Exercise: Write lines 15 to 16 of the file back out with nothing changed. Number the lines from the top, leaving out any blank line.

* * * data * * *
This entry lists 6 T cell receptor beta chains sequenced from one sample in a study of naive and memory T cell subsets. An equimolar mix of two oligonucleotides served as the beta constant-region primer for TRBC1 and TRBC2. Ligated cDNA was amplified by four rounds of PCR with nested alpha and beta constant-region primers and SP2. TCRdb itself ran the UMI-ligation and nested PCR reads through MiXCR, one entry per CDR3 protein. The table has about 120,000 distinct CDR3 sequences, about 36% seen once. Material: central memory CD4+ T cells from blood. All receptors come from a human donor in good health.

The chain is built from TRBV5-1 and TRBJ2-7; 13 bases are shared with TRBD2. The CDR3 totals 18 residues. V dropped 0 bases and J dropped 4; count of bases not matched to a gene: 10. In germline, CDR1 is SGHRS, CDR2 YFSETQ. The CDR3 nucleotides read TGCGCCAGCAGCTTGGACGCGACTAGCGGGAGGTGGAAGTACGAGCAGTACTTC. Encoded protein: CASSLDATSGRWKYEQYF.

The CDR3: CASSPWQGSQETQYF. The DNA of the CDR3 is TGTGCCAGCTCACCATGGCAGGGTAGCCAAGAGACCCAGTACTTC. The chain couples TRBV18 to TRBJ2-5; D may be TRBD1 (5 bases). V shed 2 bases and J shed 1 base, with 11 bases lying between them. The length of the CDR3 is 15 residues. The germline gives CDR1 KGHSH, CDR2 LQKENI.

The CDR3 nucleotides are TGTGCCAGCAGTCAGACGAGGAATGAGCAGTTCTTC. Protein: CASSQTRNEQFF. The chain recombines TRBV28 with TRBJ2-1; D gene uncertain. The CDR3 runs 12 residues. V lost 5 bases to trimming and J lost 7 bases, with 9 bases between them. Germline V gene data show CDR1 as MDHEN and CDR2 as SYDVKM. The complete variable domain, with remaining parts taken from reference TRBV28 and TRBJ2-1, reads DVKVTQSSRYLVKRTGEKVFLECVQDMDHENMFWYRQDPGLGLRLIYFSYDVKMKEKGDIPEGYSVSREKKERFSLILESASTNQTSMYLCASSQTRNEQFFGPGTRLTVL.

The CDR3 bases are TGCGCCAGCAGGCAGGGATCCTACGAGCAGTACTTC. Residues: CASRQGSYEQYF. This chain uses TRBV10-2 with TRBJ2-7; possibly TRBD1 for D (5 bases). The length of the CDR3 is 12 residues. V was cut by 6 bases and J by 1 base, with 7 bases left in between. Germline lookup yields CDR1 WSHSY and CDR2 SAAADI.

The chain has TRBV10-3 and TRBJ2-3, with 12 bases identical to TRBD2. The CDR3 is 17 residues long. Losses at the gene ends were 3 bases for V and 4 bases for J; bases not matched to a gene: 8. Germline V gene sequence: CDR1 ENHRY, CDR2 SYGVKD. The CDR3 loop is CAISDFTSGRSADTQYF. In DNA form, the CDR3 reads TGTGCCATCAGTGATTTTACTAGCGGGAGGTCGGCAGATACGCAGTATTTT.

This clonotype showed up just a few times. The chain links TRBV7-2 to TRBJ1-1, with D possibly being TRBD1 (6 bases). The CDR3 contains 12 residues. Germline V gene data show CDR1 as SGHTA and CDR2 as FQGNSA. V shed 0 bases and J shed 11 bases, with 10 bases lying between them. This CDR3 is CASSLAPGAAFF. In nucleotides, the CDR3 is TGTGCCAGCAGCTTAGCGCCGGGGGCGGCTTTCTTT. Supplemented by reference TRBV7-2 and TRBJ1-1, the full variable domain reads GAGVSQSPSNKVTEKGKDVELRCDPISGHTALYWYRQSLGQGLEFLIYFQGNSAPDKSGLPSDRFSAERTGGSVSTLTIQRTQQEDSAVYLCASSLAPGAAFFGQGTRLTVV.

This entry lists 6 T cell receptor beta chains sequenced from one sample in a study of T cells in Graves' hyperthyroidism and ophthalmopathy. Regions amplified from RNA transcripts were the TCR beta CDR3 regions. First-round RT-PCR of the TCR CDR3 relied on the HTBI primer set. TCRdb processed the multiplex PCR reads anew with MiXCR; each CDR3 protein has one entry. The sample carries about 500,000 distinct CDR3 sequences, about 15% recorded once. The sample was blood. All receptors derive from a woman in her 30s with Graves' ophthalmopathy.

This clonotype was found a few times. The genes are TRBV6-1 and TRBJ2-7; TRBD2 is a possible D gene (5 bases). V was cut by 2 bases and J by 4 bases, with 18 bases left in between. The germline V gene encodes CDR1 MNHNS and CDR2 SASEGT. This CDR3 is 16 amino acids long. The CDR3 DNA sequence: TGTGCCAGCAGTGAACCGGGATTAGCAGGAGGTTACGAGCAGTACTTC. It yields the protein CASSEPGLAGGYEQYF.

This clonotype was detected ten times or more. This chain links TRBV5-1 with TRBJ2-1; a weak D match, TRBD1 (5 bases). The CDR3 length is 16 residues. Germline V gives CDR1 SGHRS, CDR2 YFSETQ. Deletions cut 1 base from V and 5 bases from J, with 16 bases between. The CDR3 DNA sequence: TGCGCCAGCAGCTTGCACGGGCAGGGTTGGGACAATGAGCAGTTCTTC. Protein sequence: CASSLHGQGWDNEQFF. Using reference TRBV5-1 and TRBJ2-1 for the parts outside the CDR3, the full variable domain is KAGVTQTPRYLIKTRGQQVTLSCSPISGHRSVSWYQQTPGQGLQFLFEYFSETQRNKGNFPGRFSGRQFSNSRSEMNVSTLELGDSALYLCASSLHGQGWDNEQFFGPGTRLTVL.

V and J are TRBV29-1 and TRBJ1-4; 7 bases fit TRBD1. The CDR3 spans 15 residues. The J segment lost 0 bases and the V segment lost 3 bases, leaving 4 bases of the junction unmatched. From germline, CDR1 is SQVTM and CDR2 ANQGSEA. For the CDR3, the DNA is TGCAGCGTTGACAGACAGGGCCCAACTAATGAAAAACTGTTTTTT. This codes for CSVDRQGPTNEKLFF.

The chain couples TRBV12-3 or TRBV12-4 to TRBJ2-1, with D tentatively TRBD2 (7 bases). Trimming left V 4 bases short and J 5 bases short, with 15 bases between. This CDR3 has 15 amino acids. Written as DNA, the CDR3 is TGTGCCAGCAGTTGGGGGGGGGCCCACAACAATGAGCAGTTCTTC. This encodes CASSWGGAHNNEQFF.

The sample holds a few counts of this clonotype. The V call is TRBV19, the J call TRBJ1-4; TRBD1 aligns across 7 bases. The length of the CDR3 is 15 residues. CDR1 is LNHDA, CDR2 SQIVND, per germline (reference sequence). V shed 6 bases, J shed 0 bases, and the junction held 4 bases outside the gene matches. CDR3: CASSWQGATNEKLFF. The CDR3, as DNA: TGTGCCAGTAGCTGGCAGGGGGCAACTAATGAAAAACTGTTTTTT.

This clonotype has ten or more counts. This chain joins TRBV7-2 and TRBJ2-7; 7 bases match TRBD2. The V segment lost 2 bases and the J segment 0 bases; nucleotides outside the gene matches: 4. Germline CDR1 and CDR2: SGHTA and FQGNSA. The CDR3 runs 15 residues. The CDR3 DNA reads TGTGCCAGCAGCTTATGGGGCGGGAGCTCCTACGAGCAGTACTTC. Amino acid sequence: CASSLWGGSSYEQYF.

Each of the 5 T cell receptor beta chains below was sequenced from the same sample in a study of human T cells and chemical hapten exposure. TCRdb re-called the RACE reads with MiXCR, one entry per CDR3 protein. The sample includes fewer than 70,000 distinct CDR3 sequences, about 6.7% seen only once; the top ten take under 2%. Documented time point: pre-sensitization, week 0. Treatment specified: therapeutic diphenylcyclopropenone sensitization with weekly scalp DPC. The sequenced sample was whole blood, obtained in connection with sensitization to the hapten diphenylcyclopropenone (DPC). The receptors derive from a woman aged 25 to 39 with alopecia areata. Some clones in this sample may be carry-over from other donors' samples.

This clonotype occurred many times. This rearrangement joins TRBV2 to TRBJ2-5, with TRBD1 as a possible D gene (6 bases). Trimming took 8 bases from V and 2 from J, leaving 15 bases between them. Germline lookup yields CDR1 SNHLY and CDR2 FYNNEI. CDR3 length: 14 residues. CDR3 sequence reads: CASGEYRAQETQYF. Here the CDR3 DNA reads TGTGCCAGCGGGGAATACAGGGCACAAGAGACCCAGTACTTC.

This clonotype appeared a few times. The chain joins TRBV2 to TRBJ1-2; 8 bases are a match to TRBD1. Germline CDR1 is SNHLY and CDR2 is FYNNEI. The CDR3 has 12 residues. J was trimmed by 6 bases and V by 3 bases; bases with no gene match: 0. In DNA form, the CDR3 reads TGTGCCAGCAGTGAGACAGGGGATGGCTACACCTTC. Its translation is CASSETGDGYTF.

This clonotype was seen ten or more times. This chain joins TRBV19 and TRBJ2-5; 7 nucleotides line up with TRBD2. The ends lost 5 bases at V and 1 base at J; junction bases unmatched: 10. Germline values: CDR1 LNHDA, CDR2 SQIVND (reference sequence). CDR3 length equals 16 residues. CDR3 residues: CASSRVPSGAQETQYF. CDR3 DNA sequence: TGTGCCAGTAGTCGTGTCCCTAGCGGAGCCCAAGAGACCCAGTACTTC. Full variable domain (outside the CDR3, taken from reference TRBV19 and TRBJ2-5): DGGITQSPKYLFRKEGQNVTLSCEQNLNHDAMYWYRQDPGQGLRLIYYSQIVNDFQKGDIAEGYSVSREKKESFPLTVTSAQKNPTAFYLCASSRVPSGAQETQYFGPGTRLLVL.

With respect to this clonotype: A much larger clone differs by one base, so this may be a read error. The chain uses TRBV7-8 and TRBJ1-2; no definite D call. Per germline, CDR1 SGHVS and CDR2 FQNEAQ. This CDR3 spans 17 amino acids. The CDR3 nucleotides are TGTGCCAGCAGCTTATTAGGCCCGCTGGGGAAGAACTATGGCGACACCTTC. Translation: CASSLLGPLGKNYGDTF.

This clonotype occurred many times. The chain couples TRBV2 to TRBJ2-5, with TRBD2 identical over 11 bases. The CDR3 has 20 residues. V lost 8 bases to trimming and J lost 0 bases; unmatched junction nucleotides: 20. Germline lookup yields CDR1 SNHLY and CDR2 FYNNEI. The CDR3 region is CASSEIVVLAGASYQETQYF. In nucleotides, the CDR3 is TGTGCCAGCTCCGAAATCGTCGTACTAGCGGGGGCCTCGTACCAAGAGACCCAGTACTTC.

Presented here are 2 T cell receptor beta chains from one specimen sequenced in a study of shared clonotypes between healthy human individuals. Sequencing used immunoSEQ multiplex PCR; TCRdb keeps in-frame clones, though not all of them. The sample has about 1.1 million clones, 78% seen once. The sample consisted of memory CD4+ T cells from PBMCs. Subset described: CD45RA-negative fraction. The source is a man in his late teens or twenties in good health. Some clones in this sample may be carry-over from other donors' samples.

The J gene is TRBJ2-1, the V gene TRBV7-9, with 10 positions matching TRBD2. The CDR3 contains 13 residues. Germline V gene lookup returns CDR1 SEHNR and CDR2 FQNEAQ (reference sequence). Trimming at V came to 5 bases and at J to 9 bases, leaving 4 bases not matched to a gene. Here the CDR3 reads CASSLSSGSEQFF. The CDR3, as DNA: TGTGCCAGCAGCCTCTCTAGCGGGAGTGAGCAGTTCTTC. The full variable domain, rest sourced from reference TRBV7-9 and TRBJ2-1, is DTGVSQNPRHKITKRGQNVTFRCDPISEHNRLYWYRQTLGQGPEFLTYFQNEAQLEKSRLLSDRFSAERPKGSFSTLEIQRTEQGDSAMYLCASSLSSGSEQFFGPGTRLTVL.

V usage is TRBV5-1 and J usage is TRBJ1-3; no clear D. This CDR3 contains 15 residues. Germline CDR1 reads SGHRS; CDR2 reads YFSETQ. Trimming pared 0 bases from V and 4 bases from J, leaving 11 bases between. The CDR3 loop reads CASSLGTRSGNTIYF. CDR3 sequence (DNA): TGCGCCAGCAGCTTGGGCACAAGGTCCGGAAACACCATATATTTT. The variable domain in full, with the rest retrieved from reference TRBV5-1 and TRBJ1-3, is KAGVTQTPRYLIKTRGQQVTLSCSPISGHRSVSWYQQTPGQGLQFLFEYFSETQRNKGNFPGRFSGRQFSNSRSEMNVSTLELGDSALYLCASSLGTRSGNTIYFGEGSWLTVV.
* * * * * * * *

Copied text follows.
Each of the 5 T cell receptor beta chains below was sequenced from the same sample in a study of human T cells and chemical hapten exposure. TCRdb re-called the RACE reads with MiXCR, one entry per CDR3 protein. The sample includes fewer than 70,000 distinct CDR3 sequences, about 6.7% seen only once; the top ten take under 2%. Documented time point: pre-sensitization, week 0. Treatment specified: therapeutic diphenylcyclopropenone sensitization with weekly scalp DPC. The sequenced sample was whole blood, obtained in connection with sensitization to the hapten diphenylcyclopropenone (DPC). The receptors derive from a woman aged 25 to 39 with alopecia areata. Some clones in this sample may be carry-over from other donors' samples.

This clonotype occurred many times. This rearrangement joins TRBV2 to TRBJ2-5, with TRBD1 as a possible D gene (6 bases). Trimming took 8 bases from V and 2 from J, leaving 15 bases between them. Germline lookup yields CDR1 SNHLY and CDR2 FYNNEI. CDR3 length: 14 residues. CDR3 sequence reads: CASGEYRAQETQYF. Here the CDR3 DNA reads TGTGCCAGCGGGGAATACAGGGCACAAGAGACCCAGTACTTC.